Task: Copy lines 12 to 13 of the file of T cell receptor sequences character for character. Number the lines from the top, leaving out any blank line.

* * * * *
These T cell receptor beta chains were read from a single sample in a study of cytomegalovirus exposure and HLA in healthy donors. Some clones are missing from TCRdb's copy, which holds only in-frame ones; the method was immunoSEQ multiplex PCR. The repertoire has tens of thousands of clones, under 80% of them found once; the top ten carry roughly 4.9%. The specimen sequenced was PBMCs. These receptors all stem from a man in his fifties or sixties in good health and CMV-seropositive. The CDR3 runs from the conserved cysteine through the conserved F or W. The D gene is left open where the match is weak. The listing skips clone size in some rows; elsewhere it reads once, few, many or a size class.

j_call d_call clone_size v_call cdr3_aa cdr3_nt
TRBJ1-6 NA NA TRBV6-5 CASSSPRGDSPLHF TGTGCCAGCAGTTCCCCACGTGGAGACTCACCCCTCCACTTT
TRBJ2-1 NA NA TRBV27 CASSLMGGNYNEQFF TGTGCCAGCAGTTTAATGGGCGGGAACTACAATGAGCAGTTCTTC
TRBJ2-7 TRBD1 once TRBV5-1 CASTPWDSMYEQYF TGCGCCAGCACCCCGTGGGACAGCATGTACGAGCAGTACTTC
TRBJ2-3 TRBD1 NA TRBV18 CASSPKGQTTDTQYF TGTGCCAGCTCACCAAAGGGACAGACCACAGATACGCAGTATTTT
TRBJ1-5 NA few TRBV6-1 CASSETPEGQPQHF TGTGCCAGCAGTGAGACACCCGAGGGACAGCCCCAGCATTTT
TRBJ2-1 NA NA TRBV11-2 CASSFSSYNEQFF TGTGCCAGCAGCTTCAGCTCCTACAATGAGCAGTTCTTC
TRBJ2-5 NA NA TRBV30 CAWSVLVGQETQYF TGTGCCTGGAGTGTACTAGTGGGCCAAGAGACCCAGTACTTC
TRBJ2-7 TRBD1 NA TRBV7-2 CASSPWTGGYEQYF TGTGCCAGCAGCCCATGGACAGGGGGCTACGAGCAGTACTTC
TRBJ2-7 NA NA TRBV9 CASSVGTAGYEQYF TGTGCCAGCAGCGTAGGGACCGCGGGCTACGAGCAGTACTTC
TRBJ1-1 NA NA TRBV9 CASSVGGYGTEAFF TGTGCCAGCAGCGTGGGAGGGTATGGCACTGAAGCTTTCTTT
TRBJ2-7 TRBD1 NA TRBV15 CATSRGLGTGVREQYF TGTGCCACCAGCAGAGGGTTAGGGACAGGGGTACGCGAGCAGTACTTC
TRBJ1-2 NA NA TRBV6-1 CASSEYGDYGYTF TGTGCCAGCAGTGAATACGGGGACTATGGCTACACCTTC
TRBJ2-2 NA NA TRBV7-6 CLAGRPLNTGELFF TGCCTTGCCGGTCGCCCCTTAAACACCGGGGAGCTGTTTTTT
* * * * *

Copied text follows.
TRBJ1-1 NA NA TRBV9 CASSVGGYGTEAFF TGTGCCAGCAGCGTGGGAGGGTATGGCACTGAAGCTTTCTTT
TRBJ2-7 TRBD1 NA TRBV15 CATSRGLGTGVREQYF TGTGCCACCAGCAGAGGGTTAGGGACAGGGGTACGCGAGCAGTACTTC